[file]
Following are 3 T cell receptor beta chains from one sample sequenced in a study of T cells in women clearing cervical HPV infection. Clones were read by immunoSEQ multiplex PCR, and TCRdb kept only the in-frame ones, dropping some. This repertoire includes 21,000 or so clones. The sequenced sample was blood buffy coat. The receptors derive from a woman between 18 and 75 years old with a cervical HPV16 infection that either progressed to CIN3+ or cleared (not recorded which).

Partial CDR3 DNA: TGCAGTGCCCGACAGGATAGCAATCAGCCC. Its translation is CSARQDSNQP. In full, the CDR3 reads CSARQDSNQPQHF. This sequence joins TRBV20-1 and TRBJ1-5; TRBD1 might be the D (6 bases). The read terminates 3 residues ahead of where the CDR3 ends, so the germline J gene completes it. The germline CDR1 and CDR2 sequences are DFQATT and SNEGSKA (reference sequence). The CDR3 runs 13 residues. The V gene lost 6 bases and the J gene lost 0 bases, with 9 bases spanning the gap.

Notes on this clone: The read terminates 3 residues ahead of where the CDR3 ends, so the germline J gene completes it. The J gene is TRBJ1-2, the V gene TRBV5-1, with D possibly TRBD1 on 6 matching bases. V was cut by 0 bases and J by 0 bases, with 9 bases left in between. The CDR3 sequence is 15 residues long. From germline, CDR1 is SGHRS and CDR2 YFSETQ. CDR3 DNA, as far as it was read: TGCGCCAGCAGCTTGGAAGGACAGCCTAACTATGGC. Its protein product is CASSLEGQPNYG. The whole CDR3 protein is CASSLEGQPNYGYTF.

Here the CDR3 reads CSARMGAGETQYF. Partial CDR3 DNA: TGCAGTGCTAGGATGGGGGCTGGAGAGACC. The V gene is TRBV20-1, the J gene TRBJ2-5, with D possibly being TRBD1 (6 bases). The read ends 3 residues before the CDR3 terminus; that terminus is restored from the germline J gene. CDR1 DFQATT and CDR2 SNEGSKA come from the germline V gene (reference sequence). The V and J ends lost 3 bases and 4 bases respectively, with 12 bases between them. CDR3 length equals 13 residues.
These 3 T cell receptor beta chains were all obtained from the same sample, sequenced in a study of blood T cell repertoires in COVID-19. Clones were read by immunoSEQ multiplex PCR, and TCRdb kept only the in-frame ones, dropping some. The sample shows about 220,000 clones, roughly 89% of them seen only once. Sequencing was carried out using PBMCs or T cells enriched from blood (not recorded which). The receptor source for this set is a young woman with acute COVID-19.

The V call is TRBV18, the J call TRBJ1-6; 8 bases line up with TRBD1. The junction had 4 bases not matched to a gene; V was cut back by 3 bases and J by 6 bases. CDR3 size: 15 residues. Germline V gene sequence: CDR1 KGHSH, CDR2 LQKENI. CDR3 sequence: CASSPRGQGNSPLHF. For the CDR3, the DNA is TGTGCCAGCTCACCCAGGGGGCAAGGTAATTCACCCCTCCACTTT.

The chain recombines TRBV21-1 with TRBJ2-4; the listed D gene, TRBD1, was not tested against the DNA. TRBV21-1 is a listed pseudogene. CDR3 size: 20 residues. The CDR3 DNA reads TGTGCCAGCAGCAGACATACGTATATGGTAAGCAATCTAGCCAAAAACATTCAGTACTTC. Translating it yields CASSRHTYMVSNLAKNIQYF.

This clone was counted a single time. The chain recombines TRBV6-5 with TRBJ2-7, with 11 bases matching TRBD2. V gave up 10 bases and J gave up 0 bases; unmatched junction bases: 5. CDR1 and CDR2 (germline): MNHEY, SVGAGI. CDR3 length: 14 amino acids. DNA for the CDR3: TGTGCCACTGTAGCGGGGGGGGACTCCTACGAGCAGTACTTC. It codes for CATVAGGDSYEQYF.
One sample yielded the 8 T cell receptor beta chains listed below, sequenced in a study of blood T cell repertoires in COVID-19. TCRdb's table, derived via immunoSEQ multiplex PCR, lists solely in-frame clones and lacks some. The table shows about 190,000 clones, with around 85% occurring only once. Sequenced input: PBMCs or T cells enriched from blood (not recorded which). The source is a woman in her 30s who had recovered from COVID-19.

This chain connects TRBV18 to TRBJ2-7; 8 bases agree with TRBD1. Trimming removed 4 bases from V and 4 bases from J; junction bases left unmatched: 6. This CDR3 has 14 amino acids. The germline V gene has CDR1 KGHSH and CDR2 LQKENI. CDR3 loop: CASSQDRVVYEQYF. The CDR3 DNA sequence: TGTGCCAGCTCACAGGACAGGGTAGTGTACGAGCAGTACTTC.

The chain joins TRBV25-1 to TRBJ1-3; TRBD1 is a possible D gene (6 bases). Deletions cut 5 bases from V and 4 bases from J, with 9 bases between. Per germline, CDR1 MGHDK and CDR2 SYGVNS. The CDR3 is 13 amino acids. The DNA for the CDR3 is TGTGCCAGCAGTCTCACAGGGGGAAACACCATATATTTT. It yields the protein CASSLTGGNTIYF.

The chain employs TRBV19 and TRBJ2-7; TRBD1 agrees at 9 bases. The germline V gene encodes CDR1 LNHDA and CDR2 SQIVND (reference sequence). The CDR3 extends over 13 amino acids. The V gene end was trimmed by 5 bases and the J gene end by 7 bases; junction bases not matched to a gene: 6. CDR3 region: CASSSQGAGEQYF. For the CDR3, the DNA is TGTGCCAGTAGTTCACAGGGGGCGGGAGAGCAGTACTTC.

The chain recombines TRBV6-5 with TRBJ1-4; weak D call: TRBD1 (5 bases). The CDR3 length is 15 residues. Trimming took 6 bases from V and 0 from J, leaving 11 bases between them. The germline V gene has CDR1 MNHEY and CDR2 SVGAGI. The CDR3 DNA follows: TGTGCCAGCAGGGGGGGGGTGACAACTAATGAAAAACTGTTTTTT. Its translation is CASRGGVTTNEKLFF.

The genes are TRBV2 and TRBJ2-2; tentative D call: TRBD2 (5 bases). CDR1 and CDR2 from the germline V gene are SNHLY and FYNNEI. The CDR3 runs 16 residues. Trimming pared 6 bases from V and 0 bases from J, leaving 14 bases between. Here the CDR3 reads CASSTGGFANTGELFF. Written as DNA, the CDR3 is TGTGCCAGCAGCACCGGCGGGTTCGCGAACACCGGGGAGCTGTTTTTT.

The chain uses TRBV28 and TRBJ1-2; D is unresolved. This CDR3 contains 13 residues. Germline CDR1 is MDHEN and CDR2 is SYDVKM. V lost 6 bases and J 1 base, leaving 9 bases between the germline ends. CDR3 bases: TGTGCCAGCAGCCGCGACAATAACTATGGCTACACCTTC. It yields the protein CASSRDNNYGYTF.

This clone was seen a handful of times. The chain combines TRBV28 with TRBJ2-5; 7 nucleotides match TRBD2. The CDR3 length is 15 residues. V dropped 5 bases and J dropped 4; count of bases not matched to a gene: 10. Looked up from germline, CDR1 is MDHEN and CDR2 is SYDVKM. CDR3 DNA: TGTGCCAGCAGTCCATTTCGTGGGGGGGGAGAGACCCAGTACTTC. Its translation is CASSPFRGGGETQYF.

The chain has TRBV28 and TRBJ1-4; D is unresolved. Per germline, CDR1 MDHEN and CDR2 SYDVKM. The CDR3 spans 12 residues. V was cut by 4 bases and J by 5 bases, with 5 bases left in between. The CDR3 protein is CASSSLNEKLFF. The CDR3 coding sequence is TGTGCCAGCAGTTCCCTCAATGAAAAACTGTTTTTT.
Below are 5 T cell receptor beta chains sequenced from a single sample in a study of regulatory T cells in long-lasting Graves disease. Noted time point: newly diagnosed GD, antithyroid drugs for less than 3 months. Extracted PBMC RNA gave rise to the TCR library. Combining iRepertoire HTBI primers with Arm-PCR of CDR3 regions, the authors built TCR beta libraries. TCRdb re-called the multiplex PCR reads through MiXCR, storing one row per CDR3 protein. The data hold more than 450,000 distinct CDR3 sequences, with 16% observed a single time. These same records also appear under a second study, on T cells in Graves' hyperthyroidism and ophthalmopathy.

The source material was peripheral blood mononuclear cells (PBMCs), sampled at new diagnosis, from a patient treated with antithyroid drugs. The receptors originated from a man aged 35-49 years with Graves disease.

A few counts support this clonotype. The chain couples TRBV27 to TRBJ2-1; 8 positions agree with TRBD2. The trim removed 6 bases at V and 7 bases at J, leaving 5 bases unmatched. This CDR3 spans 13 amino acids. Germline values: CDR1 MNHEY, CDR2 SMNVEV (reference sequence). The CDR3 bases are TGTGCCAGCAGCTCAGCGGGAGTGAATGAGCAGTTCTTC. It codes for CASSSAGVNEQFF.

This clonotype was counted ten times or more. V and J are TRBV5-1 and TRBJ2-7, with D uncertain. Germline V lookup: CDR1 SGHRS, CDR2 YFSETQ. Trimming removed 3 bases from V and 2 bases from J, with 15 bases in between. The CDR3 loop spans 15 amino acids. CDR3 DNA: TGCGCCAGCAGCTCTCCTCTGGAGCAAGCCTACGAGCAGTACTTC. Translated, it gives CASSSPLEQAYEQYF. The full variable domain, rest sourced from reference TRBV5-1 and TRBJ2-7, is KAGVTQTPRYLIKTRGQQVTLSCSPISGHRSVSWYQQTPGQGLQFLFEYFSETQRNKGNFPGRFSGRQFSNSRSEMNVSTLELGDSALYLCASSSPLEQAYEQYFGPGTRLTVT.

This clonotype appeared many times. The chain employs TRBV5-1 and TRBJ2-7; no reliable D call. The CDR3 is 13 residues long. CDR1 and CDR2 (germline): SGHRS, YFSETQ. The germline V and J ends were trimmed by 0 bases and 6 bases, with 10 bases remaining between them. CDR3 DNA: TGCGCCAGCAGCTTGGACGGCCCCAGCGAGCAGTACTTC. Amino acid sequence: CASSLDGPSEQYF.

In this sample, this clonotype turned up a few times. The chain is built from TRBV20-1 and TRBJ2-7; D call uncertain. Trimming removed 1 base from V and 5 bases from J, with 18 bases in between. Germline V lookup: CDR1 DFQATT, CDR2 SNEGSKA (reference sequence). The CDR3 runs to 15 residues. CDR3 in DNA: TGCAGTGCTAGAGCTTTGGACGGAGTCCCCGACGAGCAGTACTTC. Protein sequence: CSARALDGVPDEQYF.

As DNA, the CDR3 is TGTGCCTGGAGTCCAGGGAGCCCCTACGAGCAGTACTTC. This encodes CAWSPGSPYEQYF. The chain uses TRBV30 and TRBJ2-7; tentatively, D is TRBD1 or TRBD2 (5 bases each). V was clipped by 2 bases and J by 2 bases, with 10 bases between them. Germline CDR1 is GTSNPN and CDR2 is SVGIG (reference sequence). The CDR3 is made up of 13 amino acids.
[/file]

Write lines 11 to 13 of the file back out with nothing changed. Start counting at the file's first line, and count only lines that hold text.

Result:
The chain joins TRBV25-1 to TRBJ1-3; TRBD1 is a possible D gene (6 bases). Deletions cut 5 bases from V and 4 bases from J, with 9 bases between. Per germline, CDR1 MGHDK and CDR2 SYGVNS. The CDR3 is 13 amino acids. The DNA for the CDR3 is TGTGCCAGCAGTCTCACAGGGGGAAACACCATATATTTT. It yields the protein CASSLTGGNTIYF.

The chain employs TRBV19 and TRBJ2-7; TRBD1 agrees at 9 bases. The germline V gene encodes CDR1 LNHDA and CDR2 SQIVND (reference sequence). The CDR3 extends over 13 amino acids. The V gene end was trimmed by 5 bases and the J gene end by 7 bases; junction bases not matched to a gene: 6. CDR3 region: CASSSQGAGEQYF. For the CDR3, the DNA is TGTGCCAGTAGTTCACAGGGGGCGGGAGAGCAGTACTTC.

The chain recombines TRBV6-5 with TRBJ1-4; weak D call: TRBD1 (5 bases). The CDR3 length is 15 residues. Trimming took 6 bases from V and 0 from J, leaving 11 bases between them. The germline V gene has CDR1 MNHEY and CDR2 SVGAGI. The CDR3 DNA follows: TGTGCCAGCAGGGGGGGGGTGACAACTAATGAAAAACTGTTTTTT. Its translation is CASRGGVTTNEKLFF.